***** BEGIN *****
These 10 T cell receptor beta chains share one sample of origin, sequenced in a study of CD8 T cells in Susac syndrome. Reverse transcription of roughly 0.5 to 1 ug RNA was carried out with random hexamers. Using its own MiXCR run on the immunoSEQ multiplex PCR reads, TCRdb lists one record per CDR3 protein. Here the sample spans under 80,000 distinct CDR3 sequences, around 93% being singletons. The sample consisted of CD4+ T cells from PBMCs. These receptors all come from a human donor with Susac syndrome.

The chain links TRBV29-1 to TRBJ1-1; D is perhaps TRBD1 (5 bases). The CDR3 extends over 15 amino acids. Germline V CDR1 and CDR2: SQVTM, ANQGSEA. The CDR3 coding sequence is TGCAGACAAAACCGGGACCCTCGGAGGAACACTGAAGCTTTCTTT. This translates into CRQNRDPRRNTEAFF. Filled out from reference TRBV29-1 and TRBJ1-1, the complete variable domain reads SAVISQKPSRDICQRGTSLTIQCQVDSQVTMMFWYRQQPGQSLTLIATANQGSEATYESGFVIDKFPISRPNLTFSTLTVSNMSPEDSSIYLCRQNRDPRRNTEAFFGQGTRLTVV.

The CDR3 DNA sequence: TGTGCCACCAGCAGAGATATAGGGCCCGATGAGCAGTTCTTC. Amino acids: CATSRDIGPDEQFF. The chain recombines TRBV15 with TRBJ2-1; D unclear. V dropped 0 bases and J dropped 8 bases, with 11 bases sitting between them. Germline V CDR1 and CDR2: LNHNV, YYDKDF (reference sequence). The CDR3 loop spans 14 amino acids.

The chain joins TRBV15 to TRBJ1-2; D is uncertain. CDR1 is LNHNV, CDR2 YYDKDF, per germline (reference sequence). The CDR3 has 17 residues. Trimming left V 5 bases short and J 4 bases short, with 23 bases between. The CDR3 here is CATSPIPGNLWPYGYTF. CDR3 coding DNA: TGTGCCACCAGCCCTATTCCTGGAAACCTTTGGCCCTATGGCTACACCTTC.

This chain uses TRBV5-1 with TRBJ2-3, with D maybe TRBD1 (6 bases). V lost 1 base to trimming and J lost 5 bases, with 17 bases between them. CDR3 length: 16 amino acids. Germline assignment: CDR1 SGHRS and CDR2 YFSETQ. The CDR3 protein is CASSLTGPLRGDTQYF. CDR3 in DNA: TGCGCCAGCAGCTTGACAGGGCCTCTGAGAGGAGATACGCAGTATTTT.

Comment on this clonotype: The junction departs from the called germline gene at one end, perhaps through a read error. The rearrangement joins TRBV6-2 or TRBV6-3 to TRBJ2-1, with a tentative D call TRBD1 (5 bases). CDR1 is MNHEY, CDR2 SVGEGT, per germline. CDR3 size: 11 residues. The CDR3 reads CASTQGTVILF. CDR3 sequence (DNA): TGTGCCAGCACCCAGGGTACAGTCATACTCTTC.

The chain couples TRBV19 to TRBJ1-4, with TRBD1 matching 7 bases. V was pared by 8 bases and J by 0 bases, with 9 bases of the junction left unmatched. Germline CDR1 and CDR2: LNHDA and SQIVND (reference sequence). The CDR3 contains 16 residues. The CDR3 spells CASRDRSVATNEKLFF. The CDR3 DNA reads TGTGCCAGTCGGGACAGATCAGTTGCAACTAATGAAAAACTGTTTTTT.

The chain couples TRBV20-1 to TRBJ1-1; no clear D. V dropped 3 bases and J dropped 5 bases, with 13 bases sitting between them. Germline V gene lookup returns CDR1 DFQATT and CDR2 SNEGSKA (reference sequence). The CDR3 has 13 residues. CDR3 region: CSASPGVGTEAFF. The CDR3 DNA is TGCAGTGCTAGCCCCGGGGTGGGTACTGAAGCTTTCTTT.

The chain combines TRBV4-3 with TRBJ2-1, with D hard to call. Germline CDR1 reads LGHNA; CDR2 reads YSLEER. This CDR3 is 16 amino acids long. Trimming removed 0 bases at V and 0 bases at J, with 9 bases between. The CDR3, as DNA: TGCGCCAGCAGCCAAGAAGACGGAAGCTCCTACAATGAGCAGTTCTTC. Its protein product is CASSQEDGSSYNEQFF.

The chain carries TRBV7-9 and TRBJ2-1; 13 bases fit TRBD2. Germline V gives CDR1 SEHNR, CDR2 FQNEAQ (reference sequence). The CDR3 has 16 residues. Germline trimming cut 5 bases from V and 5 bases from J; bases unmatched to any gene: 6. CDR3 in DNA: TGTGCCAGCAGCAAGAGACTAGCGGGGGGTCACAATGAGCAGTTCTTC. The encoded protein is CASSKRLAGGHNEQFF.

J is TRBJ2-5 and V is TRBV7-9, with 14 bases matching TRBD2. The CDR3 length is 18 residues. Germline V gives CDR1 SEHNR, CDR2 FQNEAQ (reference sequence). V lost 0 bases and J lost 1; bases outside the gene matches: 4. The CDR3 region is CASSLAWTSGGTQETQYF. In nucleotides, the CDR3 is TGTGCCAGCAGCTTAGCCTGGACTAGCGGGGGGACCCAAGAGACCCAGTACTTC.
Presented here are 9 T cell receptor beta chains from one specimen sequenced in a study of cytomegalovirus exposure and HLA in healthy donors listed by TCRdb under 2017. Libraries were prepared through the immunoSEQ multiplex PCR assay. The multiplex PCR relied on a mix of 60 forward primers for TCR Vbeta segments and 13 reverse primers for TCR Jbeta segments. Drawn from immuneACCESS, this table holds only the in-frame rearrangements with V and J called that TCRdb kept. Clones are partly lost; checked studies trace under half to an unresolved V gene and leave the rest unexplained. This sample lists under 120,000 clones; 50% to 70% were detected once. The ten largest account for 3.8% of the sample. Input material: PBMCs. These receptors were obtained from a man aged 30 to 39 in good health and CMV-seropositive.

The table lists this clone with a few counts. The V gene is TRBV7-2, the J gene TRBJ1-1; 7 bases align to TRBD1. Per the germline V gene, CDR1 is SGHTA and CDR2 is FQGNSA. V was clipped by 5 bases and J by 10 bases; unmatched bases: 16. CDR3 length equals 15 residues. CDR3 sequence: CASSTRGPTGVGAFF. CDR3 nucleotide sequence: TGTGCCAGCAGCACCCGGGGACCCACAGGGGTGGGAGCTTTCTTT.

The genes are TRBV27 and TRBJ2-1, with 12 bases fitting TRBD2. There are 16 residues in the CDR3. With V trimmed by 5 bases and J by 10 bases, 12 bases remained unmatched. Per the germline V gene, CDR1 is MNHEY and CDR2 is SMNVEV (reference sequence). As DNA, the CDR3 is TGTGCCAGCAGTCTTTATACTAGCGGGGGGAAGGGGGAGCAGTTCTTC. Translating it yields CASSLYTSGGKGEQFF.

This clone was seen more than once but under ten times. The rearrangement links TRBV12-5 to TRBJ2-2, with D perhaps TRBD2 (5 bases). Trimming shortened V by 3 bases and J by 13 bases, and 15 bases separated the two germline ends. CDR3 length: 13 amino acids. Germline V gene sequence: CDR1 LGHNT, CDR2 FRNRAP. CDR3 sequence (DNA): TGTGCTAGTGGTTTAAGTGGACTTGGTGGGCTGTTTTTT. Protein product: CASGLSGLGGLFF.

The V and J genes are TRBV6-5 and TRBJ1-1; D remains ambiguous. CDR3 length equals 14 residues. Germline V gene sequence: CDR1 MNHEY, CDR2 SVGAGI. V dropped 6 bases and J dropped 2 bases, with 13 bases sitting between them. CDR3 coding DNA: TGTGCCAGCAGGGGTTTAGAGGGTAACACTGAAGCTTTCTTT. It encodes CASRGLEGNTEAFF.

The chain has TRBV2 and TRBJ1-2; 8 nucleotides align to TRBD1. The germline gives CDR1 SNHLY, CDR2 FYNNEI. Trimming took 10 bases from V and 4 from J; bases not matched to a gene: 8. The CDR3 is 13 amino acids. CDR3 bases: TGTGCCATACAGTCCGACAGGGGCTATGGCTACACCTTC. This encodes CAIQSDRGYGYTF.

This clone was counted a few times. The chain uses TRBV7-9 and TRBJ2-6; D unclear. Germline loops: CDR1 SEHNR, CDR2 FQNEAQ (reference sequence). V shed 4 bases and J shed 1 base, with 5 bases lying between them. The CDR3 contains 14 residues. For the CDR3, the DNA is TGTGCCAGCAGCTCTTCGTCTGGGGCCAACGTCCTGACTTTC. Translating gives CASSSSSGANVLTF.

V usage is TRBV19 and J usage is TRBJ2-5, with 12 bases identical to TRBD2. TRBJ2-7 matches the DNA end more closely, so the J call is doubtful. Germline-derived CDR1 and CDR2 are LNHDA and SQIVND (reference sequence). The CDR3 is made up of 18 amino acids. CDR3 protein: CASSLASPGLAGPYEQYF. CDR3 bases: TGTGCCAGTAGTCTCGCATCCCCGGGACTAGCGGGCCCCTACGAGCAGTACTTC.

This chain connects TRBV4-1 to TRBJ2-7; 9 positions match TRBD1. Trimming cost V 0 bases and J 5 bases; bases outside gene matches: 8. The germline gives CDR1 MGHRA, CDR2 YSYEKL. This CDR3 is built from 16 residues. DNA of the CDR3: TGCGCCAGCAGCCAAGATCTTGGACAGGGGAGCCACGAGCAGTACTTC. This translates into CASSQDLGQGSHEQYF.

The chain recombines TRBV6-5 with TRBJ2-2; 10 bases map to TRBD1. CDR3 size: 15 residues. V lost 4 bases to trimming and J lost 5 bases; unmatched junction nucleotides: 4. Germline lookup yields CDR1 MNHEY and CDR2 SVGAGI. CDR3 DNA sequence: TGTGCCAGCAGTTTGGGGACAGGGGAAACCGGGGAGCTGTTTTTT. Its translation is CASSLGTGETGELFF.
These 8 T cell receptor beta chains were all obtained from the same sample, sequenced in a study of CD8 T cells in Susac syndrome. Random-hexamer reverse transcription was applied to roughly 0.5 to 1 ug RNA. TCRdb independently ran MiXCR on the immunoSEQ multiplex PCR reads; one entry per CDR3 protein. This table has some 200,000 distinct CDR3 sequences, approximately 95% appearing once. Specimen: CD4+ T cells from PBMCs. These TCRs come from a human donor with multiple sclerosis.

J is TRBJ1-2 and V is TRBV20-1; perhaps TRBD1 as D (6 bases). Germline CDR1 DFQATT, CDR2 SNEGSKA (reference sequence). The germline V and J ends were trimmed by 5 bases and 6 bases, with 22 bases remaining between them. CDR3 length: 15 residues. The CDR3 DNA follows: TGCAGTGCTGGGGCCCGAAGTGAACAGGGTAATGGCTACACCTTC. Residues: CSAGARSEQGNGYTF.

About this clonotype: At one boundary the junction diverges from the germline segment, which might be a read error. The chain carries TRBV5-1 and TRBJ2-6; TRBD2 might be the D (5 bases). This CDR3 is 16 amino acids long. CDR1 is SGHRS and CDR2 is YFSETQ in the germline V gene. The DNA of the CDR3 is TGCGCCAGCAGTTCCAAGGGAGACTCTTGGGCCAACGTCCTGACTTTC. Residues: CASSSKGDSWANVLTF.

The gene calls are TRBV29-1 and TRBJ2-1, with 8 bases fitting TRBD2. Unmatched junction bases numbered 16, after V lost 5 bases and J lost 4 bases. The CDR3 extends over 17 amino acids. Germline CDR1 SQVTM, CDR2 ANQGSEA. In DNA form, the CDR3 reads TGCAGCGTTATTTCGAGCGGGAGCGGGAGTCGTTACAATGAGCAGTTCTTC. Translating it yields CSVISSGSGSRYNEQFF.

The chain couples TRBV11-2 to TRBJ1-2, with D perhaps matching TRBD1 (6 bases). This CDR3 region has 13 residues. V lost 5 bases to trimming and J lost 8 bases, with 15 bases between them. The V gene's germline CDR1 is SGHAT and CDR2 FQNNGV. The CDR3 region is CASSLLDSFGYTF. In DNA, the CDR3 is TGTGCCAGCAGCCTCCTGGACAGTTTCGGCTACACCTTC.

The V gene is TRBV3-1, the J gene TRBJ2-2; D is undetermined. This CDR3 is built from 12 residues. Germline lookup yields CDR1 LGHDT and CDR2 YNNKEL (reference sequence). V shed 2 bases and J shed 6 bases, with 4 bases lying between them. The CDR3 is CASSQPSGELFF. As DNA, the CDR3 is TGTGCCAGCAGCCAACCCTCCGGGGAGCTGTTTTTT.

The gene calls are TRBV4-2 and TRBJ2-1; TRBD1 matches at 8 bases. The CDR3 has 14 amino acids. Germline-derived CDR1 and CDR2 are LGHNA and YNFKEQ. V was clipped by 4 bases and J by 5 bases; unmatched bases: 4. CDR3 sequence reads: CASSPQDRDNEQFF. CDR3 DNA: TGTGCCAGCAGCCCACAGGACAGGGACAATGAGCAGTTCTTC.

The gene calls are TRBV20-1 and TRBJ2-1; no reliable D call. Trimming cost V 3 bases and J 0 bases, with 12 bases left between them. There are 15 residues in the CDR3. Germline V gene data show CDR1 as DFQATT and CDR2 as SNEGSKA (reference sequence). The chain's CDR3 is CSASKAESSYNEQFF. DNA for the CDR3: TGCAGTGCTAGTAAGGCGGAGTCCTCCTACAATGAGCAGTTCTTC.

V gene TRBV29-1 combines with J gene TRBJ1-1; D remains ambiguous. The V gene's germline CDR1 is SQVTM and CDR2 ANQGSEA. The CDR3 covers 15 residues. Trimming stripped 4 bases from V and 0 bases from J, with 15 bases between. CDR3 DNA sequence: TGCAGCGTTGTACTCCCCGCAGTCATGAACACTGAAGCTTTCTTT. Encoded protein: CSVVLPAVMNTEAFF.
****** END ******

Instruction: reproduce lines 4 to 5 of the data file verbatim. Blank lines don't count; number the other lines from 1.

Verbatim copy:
The chain joins TRBV15 to TRBJ1-2; D is uncertain. CDR1 is LNHNV, CDR2 YYDKDF, per germline (reference sequence). The CDR3 has 17 residues. Trimming left V 5 bases short and J 4 bases short, with 23 bases between. The CDR3 here is CATSPIPGNLWPYGYTF. CDR3 coding DNA: TGTGCCACCAGCCCTATTCCTGGAAACCTTTGGCCCTATGGCTACACCTTC.

This chain uses TRBV5-1 with TRBJ2-3, with D maybe TRBD1 (6 bases). V lost 1 base to trimming and J lost 5 bases, with 17 bases between them. CDR3 length: 16 amino acids. Germline assignment: CDR1 SGHRS and CDR2 YFSETQ. The CDR3 protein is CASSLTGPLRGDTQYF. CDR3 in DNA: TGCGCCAGCAGCTTGACAGGGCCTCTGAGAGGAGATACGCAGTATTTT.